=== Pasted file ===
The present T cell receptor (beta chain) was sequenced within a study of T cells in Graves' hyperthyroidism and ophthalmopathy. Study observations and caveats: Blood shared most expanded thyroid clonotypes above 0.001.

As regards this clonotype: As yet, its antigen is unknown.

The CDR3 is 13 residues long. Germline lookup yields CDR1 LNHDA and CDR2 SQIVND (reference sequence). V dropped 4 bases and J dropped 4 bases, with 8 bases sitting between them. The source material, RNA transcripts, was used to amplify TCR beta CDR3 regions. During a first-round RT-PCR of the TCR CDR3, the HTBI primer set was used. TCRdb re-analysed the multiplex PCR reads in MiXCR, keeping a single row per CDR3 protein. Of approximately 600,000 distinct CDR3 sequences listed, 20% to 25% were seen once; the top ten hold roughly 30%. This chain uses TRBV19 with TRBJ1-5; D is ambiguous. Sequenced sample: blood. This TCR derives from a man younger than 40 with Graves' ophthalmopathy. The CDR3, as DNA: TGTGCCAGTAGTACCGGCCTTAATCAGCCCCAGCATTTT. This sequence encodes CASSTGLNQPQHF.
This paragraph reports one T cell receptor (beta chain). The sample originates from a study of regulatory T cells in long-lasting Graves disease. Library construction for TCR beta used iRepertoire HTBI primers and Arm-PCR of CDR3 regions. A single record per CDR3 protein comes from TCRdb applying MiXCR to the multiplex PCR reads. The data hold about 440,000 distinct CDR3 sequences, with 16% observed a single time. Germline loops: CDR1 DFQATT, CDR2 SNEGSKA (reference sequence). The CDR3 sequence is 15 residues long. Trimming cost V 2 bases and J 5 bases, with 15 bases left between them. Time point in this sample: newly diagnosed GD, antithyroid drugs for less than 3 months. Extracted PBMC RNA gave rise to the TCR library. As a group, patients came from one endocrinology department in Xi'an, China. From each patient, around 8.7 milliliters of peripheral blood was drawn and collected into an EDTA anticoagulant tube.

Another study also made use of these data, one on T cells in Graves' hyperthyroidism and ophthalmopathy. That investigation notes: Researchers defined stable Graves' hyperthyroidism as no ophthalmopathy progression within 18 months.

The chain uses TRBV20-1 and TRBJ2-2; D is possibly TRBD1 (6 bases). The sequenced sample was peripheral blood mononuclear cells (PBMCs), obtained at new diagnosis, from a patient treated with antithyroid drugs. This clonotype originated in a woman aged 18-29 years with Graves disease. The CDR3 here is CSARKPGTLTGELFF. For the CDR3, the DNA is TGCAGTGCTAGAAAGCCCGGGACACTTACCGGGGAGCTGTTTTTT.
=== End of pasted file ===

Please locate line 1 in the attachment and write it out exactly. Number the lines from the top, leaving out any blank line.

The present T cell receptor (beta chain) was sequenced within a study of T cells in Graves' hyperthyroidism and ophthalmopathy. Study observations and caveats: Blood shared most expanded thyroid clonotypes above 0.001.